Who is this player?
Wayne Gross, third baseman, Oakland A's
When the 1980 season began, not much was expected from the Oakland A's. Fresh off of a 108-loss season, new manager Billy Martin inherited a young club with several talented players. One of these was players was third baseman Wayne Gross. Like several of the A's, Gross thrived under his new manager as Oakland was one of the surprises of the 1980 season. He raised his batting average over 50 points for a career high .281 and stole five bases included one of home on May 3. Wayne even demonstrated some of his manager's legendary temper, when he was ejected from a game against the Angels and bumped umpire Jerry Neudecker. Gross finished the satisfying season improving on nearly every offensive category and having the best defensive season of his career to that point.
Wayne Gross was born in Riverside, California and was a prep star at Riverside Poly High, whose alumni includes former major leaguers Bobby Bonds and Gary Lucas as their alumni. Wayne attended Cal Poly State University where he played both baseball and football. In 1972, Gross was third in the nation in punting with a 42.1 average, was named All-Conference and All-American Honorable Mention. On the baseball diamond, Wayne met his future wife at Cal Poly who was the team's official scorer.
Selected in the 9th round of the 1973 draft, Wayne was selected by the Oakland A's during the height of their dynasty and began a rapid rise through the minor leagues. He clubbed 52 home runs on his way up and was looked to be one of the replacements as Charlie Finley dismantled the five-time AL West champions. He made his major league debut late in the 1976 season, and earned a starting position as the A's third baseman.
Gross started off the 1977 season clubbing 15 home runs by mid-June and being among the league leaders in home runs and RBI. He was rewarded with a selection to the American League All Star team. He cooled off somewhat in the second half, but his 22 home runs represented nearly one-fifth of the A's team total. Wayne was still learning the defensive nuances of the position and led the league with 27 errors.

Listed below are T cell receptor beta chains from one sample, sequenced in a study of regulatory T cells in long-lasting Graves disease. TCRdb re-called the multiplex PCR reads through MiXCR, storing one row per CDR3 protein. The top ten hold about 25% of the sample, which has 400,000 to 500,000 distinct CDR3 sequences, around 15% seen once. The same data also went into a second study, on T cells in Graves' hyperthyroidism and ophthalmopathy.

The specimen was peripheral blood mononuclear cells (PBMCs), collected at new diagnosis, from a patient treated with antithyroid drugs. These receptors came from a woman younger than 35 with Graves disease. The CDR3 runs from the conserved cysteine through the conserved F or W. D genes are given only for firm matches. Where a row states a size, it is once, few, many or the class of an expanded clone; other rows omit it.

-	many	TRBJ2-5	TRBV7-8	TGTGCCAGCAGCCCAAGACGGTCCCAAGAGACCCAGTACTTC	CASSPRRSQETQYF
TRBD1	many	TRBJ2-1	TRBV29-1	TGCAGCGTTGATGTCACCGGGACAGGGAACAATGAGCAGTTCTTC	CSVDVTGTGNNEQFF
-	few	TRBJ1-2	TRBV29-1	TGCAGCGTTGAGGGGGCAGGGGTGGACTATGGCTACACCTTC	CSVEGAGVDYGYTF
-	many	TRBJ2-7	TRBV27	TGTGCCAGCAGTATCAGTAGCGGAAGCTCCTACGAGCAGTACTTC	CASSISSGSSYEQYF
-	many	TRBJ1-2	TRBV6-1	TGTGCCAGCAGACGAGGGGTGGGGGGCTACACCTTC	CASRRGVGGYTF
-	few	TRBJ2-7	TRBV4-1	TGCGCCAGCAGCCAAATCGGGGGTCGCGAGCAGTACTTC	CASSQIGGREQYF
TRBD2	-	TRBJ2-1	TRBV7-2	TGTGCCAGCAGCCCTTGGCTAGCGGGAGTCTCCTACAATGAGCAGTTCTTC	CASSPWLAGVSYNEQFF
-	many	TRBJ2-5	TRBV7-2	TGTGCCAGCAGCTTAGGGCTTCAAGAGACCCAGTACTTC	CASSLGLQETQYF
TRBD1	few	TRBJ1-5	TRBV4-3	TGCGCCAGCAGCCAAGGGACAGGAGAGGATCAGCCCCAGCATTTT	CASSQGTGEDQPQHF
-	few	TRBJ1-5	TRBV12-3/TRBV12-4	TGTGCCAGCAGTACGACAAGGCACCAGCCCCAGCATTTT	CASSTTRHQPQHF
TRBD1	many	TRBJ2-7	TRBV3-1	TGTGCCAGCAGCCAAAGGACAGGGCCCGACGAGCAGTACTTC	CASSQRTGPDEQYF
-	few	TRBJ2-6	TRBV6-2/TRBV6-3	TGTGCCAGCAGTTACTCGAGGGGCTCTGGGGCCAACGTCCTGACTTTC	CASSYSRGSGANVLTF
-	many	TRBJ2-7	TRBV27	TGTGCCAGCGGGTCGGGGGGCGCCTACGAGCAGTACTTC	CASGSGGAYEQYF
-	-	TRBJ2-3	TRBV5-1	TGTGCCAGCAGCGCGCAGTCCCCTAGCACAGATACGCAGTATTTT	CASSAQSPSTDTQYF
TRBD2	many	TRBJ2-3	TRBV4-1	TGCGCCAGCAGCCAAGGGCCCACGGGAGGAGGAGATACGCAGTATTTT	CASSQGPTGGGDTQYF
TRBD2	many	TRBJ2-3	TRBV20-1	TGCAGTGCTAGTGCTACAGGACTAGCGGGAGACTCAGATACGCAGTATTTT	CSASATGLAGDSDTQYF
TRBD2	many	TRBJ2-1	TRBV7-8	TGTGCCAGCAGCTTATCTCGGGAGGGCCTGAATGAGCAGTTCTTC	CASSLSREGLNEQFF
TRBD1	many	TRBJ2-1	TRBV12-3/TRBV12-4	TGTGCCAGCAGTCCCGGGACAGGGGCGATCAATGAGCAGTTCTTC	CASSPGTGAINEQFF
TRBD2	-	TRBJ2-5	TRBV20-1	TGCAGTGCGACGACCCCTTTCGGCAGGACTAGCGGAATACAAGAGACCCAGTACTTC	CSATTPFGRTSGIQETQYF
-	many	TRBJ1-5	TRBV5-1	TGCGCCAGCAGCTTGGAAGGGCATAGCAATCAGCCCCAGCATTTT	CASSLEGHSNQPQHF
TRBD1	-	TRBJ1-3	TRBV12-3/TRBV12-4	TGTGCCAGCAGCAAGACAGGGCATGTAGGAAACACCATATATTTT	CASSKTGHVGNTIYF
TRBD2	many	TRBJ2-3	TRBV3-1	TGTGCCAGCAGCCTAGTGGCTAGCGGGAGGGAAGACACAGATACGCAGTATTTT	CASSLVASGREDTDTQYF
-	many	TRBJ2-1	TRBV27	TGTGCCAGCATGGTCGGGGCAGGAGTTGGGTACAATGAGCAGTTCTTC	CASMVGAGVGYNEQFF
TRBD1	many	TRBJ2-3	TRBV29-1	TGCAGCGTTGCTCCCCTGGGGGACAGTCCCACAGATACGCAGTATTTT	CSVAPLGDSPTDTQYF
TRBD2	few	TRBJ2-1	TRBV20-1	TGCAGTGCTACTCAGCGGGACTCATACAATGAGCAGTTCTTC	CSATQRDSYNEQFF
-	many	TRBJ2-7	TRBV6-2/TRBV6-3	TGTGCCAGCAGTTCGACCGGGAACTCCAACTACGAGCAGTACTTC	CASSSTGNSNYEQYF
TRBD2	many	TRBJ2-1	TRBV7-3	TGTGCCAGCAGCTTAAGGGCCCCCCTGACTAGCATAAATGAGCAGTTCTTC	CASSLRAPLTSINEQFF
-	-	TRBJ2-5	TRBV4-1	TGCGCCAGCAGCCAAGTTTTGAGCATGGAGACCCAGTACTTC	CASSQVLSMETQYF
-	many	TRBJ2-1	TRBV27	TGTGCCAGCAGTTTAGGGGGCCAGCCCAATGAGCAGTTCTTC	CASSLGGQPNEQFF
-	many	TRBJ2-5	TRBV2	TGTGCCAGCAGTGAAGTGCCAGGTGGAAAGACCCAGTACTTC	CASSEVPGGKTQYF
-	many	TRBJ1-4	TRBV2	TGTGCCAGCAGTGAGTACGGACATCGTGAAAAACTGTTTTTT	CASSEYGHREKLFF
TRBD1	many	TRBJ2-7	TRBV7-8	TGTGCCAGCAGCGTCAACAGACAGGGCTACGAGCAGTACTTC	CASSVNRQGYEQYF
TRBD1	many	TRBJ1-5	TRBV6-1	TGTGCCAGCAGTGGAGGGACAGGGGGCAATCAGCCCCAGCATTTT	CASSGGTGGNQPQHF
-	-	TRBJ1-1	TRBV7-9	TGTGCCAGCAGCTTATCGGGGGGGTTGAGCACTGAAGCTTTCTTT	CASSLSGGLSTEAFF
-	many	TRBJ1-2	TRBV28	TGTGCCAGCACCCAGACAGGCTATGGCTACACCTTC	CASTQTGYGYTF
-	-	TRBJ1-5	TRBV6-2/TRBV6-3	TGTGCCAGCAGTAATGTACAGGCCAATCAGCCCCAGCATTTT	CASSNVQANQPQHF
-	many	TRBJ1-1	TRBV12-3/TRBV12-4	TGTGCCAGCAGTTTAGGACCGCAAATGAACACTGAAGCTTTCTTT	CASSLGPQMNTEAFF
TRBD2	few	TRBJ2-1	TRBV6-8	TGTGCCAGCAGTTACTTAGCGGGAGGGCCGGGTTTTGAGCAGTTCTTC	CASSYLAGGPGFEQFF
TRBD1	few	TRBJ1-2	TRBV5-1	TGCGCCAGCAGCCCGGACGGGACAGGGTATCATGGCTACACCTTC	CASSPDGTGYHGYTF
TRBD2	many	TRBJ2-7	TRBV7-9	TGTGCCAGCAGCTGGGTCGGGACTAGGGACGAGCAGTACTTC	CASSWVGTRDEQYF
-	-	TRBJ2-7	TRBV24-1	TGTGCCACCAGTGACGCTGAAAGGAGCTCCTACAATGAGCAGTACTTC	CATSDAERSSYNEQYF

The following year was a bit of a struggle at the plate as he was sent to the minors to refine his batting stroke. He began wearing glasses and his power stroke returned. In 1979, he reclaimed his hold on the position and steadily improved in the field. He started three triple plays, tying a major league record. By 1980, Wayne established himself as a solid major league third baseman just as the A's we're ascending back to the AL West crown.
With the 1981 West champions, Wayne slumped at the plate during the regular season, but he still played a key role in the postseason. His three-run homer in Game 1 of the ALDS against the Royals help lead the was to a win and series sweep before the Yankees defeated the A's in the ALCS.
Wayne remained the A's third baseman until Oakland traded for Carney Lansford after the 1982 season. He moved on to Baltimore for the 1984 campaign, becoming the regular third sacker for the defending World Champions. He responded with career highs in home runs and RBI. Injuries hampered him during the 1985 season and he returned to Oakland for three games, the final ones of his 11 year career.
In retirement, he coached his son Kyle's Little League team, helping them reach the Little League World Series in 1991. Kyle would go on to play ball in the Giants minor league chain. In 1994, he appeared as a pitcher in the movie Angels in the Outfield (below), a spot recommended by old friend and teammate Carney Lansford. Today, Wayne is enjoying retirement in Danville, California.
Why I love this card
Some shots just looked major league, and Wayne Gross' card here was one of those for me. Whether it was the action shot, the A's colorful uniforms or Gross' concentration on something other than the camera, this is what a major leaguer looked like in 1980. Bonus points go toward capturing the shadows and sunlight around the third base bag giving the A's banner a a natural accent.
Gross had a very curious 1985 season. In 103 games with the Orioles, he hit 11 home runs. Decent, if not unspectacular production. Curiously, he drove in only 18 runs despite those 11 dingers. That's 9 solo shots, and two three-run jobs. That's three RBI for the entire remainder of the season.
This blog is inspired by several influences; first, the other blogs dedicated to a single season of Topps sets and the folks at http://www.deanscards.com/, who provide a great resource of all years of cards (and from whom I stole the awesome header).
Mainly though, this blog is inspired by my Dad who during the summer of 1980, fully introduced me to the great game of baseball through these cards. Every one of these cards is somehow connected to a memory of that time.